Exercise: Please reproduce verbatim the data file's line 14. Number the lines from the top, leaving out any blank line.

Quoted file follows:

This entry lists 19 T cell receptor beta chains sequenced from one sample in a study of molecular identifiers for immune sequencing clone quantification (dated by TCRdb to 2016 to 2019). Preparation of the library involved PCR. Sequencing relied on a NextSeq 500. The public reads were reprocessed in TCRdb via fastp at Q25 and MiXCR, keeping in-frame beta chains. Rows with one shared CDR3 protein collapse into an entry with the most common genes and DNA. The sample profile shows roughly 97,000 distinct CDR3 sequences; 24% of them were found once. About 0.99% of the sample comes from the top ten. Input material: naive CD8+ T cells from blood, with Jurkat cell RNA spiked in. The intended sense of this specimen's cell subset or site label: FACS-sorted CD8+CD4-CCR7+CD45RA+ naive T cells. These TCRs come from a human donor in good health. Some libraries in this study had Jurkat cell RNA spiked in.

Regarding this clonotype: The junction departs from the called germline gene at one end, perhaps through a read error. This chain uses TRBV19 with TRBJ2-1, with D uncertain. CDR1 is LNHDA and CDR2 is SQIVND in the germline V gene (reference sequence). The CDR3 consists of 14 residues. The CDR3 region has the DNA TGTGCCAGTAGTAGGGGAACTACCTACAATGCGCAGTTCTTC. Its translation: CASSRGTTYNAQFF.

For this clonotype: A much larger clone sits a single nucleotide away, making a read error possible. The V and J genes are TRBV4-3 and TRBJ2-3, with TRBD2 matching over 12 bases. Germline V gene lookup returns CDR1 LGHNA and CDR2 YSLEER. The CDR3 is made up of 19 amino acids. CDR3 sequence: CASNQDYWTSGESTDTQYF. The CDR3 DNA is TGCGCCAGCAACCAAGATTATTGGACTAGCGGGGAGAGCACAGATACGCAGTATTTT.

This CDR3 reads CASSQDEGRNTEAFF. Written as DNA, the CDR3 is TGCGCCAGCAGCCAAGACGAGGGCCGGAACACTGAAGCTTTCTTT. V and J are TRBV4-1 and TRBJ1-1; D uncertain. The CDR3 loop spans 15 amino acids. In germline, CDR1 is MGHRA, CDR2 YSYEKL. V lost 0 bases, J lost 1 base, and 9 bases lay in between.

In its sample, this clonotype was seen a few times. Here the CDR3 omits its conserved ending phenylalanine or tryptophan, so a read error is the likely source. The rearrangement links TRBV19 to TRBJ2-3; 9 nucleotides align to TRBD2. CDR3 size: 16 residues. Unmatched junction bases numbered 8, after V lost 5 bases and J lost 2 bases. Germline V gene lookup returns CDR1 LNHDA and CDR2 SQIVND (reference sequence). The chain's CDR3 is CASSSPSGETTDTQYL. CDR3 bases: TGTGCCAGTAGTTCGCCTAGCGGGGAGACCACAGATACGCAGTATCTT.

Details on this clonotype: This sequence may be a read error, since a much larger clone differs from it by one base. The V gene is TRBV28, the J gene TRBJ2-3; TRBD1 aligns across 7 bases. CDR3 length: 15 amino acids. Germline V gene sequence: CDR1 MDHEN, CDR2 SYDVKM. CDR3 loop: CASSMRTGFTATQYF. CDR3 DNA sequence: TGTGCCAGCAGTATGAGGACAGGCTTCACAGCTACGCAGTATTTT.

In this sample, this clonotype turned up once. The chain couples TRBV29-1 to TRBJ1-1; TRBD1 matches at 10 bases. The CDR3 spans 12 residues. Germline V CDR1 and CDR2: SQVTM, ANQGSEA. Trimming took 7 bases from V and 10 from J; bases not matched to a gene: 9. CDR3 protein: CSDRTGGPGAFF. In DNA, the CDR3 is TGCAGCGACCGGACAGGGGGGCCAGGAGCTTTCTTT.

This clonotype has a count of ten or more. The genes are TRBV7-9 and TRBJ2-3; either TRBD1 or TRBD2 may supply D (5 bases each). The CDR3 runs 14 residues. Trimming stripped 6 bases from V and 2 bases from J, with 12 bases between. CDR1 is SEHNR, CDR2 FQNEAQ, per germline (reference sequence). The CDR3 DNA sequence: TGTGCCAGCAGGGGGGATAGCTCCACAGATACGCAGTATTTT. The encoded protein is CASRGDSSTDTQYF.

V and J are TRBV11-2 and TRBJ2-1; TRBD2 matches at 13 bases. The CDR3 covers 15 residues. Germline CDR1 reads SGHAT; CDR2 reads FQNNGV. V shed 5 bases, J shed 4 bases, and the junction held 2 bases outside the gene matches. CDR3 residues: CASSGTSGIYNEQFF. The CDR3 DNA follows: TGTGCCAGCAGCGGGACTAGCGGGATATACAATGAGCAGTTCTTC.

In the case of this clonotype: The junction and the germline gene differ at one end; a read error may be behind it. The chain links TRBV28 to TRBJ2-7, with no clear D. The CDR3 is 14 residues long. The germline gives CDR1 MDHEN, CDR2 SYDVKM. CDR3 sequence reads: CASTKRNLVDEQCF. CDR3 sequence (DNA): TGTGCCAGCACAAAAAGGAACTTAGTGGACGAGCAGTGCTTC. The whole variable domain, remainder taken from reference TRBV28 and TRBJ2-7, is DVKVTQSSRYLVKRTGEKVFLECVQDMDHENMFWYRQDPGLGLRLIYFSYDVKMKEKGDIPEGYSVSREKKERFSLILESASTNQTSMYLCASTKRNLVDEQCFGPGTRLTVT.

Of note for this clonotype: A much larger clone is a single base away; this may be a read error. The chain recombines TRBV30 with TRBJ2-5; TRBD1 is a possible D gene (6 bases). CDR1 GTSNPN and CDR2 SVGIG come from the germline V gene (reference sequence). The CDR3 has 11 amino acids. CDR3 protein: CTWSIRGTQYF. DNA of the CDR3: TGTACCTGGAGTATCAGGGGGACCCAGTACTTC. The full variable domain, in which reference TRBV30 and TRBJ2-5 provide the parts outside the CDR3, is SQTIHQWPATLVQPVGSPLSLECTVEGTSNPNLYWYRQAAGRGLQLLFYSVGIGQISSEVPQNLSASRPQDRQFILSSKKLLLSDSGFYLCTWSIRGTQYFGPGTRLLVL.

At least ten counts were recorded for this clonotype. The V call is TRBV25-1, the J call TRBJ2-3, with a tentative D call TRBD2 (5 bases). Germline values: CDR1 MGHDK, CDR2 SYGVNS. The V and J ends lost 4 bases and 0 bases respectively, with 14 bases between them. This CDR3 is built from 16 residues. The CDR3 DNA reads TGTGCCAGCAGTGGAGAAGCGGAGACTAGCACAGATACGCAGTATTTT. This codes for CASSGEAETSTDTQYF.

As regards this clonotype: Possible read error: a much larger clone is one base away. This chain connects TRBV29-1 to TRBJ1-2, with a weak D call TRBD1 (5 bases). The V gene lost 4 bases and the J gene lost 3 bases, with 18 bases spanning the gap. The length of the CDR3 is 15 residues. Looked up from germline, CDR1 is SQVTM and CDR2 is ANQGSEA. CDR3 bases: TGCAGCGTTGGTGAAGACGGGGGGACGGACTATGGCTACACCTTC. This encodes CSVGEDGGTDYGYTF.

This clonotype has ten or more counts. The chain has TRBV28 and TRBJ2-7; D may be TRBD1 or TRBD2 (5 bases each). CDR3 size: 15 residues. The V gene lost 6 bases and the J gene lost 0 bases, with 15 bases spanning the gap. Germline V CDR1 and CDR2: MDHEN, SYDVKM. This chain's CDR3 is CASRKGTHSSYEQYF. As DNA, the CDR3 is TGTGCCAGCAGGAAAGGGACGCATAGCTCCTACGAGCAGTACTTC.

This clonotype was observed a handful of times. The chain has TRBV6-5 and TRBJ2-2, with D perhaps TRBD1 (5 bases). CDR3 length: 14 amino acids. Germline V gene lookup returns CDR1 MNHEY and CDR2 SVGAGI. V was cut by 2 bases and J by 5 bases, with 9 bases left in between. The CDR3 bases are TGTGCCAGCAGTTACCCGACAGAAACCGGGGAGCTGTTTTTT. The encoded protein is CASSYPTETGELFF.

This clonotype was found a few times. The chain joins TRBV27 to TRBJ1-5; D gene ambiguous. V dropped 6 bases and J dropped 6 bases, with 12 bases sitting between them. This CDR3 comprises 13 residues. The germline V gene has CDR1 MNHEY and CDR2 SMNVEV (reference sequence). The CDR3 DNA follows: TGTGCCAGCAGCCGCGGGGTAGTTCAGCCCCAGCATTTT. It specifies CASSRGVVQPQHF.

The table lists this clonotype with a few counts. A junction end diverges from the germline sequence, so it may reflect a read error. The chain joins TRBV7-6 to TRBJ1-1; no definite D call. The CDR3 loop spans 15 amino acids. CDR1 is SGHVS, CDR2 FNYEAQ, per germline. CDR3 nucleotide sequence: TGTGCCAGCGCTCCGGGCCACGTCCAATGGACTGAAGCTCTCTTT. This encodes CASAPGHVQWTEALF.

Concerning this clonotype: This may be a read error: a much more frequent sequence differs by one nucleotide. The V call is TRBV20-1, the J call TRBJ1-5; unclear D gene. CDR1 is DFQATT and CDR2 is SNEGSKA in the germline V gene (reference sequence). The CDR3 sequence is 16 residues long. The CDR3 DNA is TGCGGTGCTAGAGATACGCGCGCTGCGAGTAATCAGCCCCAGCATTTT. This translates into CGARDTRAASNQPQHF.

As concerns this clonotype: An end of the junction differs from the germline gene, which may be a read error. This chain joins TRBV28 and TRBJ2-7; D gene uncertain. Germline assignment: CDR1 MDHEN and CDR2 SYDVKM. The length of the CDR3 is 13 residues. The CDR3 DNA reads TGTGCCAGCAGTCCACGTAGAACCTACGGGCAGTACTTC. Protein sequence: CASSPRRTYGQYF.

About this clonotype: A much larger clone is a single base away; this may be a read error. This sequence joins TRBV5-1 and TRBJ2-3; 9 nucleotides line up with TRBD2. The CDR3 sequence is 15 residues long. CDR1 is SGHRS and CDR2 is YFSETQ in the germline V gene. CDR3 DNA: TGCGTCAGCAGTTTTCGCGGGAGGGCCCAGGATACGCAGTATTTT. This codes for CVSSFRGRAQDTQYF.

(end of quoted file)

This clonotype has ten or more counts. The chain has TRBV28 and TRBJ2-7; D may be TRBD1 or TRBD2 (5 bases each). CDR3 size: 15 residues. The V gene lost 6 bases and the J gene lost 0 bases, with 15 bases spanning the gap. Germline V CDR1 and CDR2: MDHEN, SYDVKM. This chain's CDR3 is CASRKGTHSSYEQYF. As DNA, the CDR3 is TGTGCCAGCAGGAAAGGGACGCATAGCTCCTACGAGCAGTACTTC.